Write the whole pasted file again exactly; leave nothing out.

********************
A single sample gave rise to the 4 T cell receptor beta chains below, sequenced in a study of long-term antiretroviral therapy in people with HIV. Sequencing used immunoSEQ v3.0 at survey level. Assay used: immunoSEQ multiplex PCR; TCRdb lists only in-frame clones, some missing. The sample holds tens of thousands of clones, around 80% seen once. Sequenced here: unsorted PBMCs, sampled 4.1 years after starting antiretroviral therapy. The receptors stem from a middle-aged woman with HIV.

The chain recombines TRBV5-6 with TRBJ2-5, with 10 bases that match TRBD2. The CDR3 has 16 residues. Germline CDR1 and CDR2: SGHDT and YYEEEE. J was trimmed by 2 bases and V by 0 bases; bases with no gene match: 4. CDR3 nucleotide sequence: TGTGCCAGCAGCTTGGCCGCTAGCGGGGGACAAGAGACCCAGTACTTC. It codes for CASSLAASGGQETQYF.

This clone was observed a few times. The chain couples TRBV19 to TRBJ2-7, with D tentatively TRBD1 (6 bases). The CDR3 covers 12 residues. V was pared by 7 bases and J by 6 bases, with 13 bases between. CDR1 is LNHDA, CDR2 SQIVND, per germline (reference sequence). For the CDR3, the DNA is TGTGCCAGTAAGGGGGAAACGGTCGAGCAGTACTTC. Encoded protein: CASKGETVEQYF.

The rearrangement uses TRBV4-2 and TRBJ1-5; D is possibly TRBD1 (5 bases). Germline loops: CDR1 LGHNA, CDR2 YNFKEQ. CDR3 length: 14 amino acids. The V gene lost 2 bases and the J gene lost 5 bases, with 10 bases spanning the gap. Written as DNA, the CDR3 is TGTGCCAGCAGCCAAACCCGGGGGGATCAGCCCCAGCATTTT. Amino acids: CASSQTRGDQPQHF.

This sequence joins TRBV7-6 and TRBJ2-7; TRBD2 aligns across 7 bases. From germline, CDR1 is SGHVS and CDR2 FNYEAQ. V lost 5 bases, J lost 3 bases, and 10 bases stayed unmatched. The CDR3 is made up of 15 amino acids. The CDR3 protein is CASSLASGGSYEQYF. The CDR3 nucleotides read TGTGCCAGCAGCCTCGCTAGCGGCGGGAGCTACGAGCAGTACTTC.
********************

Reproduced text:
A single sample gave rise to the 4 T cell receptor beta chains below, sequenced in a study of long-term antiretroviral therapy in people with HIV. Sequencing used immunoSEQ v3.0 at survey level. Assay used: immunoSEQ multiplex PCR; TCRdb lists only in-frame clones, some missing. The sample holds tens of thousands of clones, around 80% seen once. Sequenced here: unsorted PBMCs, sampled 4.1 years after starting antiretroviral therapy. The receptors stem from a middle-aged woman with HIV.

The chain recombines TRBV5-6 with TRBJ2-5, with 10 bases that match TRBD2. The CDR3 has 16 residues. Germline CDR1 and CDR2: SGHDT and YYEEEE. J was trimmed by 2 bases and V by 0 bases; bases with no gene match: 4. CDR3 nucleotide sequence: TGTGCCAGCAGCTTGGCCGCTAGCGGGGGACAAGAGACCCAGTACTTC. It codes for CASSLAASGGQETQYF.

This clone was observed a few times. The chain couples TRBV19 to TRBJ2-7, with D tentatively TRBD1 (6 bases). The CDR3 covers 12 residues. V was pared by 7 bases and J by 6 bases, with 13 bases between. CDR1 is LNHDA, CDR2 SQIVND, per germline (reference sequence). For the CDR3, the DNA is TGTGCCAGTAAGGGGGAAACGGTCGAGCAGTACTTC. Encoded protein: CASKGETVEQYF.

The rearrangement uses TRBV4-2 and TRBJ1-5; D is possibly TRBD1 (5 bases). Germline loops: CDR1 LGHNA, CDR2 YNFKEQ. CDR3 length: 14 amino acids. The V gene lost 2 bases and the J gene lost 5 bases, with 10 bases spanning the gap. Written as DNA, the CDR3 is TGTGCCAGCAGCCAAACCCGGGGGGATCAGCCCCAGCATTTT. Amino acids: CASSQTRGDQPQHF.

This sequence joins TRBV7-6 and TRBJ2-7; TRBD2 aligns across 7 bases. From germline, CDR1 is SGHVS and CDR2 FNYEAQ. V lost 5 bases, J lost 3 bases, and 10 bases stayed unmatched. The CDR3 is made up of 15 amino acids. The CDR3 protein is CASSLASGGSYEQYF. The CDR3 nucleotides read TGTGCCAGCAGCCTCGCTAGCGGCGGGAGCTACGAGCAGTACTTC.